Here, dear correspondents, is my ground rule on all carnivorous animal species: If it eats meat and it weighs more than 25 pounds, it should not be roaming around off a leash in any place that is (or has recently been) inhabited by humans.
That includes Sydney, the dog I've blogged about sitting--a lovable, intelligent, good-hearted animal whom I'd trust to protect my cats, or my Nephews when they were smaller, but I have no right to expect people who don't know Sydney to trust her. She is, in fact, an animal who could kill and eat a human baby. She is, in theory, an animal who might do that; who almost certainly never will harm any human, cat, chicken, or smaller dog, whose normal tendency as a beloved pet is to bond and nurture all of these species--but she might turn on somebody, some day. So she shouldn't ever be free to roam outdoors. (Even though, if you ever met Sydney and a bear in the woods, I'd expect that Sydney would protect you from the bear.) The voice of a human friend is the only leash Sydney really needs; if I walk with her, she's on a leash, anyway. Just so the sight of her doesn't scare other people into doing ignorant things that might cause her to act out of character.
The rule also includes Graybelle, the cat whose actual weight was only about 12 pounds when she was mistaken for a bobcat and shot--another sweet, gentle, friendly animal, but I had no right to expect people who'd never picked her up to believe that her intentions were good or, for that matter, that she weighed less than 25 pounds. She looked like something that might kill and eat a human baby. So she shouldn't have been roaming outdoors. I wouldn't have agreed to keep her as an outdoor pet if I'd realized, when I met her and saw her as a good-sized cat, that she was less than half the size she was destined to reach. Even Her Human came to realize that Graybelle, a throwback to her full-sized wild-predator ancestors, needed to be confined.
And the larger herbivores...are less likely to attack since they have prey-animal instincts. Deer, horses, and cattle never attack other animals for food--only in defense of themselves or their young, or once in a while when an unaltered male wants to impress other members of the herd. That doesn't mean they've never killed humans, either. Horses are most dangerous to humans when they panic and run away from us. Horses still don't need to be roaming around outdoors.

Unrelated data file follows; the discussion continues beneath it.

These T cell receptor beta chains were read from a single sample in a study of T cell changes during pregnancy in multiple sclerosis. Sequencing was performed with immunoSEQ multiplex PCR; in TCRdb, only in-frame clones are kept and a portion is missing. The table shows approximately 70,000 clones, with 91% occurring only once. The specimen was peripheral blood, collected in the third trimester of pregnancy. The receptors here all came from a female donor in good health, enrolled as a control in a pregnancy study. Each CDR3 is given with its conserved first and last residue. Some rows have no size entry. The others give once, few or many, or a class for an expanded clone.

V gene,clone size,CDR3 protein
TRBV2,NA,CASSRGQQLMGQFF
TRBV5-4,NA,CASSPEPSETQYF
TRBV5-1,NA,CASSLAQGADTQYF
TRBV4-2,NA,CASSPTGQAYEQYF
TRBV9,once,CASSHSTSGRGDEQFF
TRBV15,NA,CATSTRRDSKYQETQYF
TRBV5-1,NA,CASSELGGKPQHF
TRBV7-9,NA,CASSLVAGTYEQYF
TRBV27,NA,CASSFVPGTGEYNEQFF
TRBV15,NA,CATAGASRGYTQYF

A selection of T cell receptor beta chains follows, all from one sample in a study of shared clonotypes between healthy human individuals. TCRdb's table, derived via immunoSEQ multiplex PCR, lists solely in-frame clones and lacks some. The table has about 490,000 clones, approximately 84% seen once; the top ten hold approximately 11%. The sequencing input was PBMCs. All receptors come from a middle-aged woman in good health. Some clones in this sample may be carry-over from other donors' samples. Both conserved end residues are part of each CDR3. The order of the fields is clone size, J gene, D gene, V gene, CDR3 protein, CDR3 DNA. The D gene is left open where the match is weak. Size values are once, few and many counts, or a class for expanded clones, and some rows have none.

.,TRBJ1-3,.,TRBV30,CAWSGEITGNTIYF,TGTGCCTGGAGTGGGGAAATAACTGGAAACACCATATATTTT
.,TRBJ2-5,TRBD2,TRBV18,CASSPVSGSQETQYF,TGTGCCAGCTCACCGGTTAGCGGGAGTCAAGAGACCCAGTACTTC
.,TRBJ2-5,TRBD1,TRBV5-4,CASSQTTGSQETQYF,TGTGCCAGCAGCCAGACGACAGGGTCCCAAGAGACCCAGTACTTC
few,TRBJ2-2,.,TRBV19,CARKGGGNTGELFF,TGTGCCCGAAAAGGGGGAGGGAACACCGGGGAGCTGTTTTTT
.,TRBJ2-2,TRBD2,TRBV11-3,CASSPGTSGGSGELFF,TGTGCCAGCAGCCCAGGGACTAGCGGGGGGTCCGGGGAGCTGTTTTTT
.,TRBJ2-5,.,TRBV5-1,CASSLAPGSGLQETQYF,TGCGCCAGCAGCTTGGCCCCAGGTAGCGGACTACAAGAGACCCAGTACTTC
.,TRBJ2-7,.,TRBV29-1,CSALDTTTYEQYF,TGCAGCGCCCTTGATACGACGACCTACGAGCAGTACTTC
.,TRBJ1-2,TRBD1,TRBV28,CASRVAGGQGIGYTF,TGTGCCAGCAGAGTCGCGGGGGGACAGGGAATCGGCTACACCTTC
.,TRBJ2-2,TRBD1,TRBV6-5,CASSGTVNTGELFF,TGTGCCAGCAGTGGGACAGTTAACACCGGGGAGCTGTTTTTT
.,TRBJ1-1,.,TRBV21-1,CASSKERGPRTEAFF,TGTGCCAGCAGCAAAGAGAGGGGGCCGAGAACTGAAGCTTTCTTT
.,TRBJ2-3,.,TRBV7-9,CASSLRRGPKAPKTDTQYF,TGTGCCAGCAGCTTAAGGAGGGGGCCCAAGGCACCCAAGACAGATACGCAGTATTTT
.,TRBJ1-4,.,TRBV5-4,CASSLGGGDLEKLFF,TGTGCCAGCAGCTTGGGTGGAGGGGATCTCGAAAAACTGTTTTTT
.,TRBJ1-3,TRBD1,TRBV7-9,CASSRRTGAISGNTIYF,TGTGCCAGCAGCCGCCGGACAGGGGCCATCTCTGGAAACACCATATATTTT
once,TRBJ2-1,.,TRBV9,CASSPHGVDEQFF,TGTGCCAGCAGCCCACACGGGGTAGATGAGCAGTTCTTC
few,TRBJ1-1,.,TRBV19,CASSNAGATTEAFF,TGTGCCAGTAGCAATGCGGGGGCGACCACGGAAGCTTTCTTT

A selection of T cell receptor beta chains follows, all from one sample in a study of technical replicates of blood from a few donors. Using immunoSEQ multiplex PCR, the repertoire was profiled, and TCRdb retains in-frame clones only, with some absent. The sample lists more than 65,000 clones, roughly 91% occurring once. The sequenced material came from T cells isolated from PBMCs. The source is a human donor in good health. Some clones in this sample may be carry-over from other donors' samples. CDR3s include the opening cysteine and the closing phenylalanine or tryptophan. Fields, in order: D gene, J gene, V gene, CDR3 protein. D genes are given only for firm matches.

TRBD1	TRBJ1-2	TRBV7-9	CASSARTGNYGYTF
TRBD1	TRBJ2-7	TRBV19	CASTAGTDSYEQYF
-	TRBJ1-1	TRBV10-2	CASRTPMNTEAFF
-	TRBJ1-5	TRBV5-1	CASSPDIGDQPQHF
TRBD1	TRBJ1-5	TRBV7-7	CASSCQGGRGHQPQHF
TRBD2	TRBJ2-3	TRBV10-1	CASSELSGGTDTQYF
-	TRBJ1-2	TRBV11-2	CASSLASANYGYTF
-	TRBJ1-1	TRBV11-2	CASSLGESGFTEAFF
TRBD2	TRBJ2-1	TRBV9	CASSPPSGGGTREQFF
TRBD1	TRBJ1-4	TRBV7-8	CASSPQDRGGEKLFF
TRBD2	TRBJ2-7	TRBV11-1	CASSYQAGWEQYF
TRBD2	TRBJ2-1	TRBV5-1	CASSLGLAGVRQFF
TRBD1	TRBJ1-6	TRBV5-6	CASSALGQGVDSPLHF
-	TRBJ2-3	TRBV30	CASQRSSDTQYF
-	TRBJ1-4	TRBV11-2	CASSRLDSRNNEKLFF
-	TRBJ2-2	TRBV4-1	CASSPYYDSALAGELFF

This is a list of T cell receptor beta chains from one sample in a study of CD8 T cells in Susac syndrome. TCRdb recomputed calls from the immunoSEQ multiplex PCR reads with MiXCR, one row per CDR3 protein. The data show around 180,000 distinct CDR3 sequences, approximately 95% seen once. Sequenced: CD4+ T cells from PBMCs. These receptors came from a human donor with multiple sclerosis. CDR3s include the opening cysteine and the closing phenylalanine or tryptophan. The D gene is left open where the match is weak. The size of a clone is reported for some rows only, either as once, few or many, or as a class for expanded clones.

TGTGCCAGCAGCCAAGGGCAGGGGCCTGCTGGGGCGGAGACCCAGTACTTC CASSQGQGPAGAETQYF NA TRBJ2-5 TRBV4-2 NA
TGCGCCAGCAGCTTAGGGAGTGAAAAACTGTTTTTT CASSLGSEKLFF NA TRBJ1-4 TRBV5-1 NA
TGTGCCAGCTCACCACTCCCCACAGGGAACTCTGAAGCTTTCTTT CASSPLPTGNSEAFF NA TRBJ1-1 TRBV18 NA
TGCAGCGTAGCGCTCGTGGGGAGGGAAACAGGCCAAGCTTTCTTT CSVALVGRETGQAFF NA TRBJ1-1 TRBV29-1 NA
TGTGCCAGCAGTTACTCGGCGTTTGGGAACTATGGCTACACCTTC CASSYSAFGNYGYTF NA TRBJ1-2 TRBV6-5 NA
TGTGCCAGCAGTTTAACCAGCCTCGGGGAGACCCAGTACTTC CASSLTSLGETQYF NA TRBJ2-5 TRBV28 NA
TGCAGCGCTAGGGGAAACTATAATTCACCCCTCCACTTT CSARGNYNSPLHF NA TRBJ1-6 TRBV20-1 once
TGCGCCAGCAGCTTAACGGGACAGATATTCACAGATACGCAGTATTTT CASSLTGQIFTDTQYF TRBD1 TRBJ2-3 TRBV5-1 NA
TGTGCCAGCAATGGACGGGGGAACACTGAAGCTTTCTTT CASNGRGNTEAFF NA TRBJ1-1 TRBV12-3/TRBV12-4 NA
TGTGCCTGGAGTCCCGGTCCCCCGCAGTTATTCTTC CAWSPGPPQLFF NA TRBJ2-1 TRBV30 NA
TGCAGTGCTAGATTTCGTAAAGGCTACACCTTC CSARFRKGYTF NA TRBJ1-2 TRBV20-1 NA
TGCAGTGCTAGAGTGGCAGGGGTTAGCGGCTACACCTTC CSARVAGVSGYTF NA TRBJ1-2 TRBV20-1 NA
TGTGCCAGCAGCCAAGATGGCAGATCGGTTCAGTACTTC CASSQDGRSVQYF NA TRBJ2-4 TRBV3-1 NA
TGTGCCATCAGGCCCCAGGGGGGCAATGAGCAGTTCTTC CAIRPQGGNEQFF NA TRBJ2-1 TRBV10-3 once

Now, about red wolves: Are they really an endangered species? Are they, in fact, a species? The genus Canis includes an incredible variety of DNA that produces individuals that aren't able to crossbreed with one another, due to size disparities, but can crossbreed with other individuals of intermediate size. The strongest, smartest, most successful type in the genus has traditionally been given separate-species status as Canis lupus, and isolation in Australia has given C. lupus dingo enough DNA-distinction that some patriotic Australian biologists still argue for separate-species status as C. dingo, but these, too, can hybridize with Canis familiaris. So can C. latrans, which, despite its distinctive look and voice, seems to be the degenerate form to which Canis species devolve when allowed to crossbreed freely. It has never been proved that C. rufus is anything but a simple crossbreed between lupus and latrans, or even between one of the hardier, more "wolfish" breeds of familiaris and latrans.
The biological bottom line: Even lupus, latrans, and familiaris don't fully satisfy the criteria by which creatures in other genera are defined as distinct species. If humans succeeded in extirpating every individual C. latrans alive today, and I wish we had, a few stray mutts' pups would manage to devolve back into "coyotes" next year. If every living C. lupus rufus were killed today, whenever and wherever one of those coyotes managed to mate with a wolf, the subspecies rufus would revive likewise.
A few years ago, I believe my Virginia home was visited by one of those precious "red wolves." It had a coyote-type tail (as do some things posted on Bing as Canis rufus). It was big--if not all of 80 pounds, itself (I didn't personally see the animal alive), it was bagged by a public-spirited neighbor who described it as having been the same size as a retired police dog known to have weighed 80 pounds. It was not part of a wolf pack. It was so lost and confused, and probably sick, that it was ridden and chivied by my fabulous formerly-feral house cats Mackerel and Polly. (Mac might have reached 12 pounds in his prime; Polly might have reached 5 pounds when pregnant, but she never lost touch with her Inner Lion.) I wouldn't have made that up; I didn't watch it, and wouldn't have believed it when then-kitten Bisquit tried reenacting it, if I hadn't seen unmistakable tracks in the snow documenting exactly how the canine and felines moved from my home into the neighbor's shooting range.